We try very hard to make it a perfect match.

And when you consider your own role as CEO and the focus of your own work could you say that this has changed also?

Very much so.  I spend a lot of time out in the markets so I would say that if you look back 15 years and see how has it changed, I spend much more time with customers. 

All over the world?

All over the world.  I spend much more time building the global business so we’ve had to take a much more concentrated approach, a centralised approach to how we’re going to run the business globally. So this notion of working together across the globe is absolutely critical; I spend a lot of time with customers and employees around the world, and also thinking about how we allocate our capital around the various operations that we serve.  That’s a big part of my job: to say OK where do we want to focus the business for growth; where do we want to maintain a position and where do we want to even accelerate that investment level.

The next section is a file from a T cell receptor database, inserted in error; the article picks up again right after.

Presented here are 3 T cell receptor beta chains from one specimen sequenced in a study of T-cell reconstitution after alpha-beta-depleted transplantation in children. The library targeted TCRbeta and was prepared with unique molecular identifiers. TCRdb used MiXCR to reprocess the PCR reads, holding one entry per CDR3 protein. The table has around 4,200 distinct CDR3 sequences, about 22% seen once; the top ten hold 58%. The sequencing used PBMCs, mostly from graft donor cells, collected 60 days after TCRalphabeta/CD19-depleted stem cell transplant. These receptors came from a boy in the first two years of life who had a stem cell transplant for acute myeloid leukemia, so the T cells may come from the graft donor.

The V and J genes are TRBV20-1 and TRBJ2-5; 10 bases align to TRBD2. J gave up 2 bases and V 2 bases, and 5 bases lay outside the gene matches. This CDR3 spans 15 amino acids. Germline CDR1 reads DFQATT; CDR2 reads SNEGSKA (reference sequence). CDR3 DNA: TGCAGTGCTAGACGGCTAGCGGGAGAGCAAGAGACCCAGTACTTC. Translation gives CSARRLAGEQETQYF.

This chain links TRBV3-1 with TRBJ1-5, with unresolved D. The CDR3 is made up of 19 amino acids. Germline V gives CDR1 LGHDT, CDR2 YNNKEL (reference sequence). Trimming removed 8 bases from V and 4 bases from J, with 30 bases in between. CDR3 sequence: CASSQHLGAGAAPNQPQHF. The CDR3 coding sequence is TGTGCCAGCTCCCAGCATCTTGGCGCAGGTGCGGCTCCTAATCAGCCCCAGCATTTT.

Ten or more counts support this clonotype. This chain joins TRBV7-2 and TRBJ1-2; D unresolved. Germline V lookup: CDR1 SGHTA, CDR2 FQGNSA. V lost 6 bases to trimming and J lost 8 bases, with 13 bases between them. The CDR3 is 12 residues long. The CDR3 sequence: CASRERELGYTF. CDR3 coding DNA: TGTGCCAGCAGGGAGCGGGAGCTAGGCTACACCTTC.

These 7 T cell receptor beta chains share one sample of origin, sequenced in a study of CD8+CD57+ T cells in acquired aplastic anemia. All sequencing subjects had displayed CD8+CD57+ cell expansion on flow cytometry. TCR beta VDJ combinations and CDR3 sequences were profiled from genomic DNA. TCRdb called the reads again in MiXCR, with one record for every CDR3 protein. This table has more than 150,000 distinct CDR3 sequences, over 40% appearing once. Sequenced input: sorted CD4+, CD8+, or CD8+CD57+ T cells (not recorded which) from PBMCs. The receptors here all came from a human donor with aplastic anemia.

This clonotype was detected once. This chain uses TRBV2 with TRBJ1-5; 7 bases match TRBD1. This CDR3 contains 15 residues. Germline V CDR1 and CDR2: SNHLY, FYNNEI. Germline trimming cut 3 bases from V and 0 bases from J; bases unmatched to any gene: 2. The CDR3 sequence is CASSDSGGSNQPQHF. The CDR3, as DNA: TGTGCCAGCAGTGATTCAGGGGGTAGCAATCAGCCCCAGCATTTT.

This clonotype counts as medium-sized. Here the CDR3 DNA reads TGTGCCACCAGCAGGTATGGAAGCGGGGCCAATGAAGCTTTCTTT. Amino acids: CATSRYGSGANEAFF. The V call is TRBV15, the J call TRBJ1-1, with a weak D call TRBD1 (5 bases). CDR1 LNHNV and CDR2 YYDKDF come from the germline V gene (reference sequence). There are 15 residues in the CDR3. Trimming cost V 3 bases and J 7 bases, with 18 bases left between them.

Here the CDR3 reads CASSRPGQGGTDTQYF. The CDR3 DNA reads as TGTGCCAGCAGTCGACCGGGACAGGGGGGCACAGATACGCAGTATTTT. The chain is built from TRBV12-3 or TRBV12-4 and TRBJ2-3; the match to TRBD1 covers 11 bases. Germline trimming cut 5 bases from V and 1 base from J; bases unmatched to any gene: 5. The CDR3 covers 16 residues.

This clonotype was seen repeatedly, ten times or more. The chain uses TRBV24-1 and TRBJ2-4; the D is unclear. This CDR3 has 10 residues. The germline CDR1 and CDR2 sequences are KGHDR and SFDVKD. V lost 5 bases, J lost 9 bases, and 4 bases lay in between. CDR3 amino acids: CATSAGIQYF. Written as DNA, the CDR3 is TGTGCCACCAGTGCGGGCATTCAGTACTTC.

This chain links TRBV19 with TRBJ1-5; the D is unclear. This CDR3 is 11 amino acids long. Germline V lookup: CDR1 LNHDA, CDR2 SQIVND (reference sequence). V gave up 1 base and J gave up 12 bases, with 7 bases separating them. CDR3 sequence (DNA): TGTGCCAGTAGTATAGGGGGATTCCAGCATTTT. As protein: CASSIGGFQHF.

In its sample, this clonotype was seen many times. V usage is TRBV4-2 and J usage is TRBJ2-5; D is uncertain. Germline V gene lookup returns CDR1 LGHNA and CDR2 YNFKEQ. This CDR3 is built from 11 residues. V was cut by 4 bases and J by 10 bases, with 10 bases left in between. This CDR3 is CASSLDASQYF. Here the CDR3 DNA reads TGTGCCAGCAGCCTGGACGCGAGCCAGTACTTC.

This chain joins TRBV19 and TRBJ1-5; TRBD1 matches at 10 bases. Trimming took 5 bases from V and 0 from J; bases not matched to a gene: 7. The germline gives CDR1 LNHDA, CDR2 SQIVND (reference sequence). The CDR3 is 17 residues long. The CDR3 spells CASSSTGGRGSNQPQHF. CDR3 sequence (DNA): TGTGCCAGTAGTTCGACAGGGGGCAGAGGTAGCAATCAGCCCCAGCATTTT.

And when you sometimes lie awake at night what is it that keeps you awake about the company?

I think today we’re in a very good position.  We spend a lot of time, as I say, making portfolio decisions, a lot of time investing for online and software products, so I feel quite good about the medium term.  I think the thing that is most difficult right now is really understanding where the economic cycle will land in the next 24 months.  So this notion of scenario planning becomes quite important for us as a company.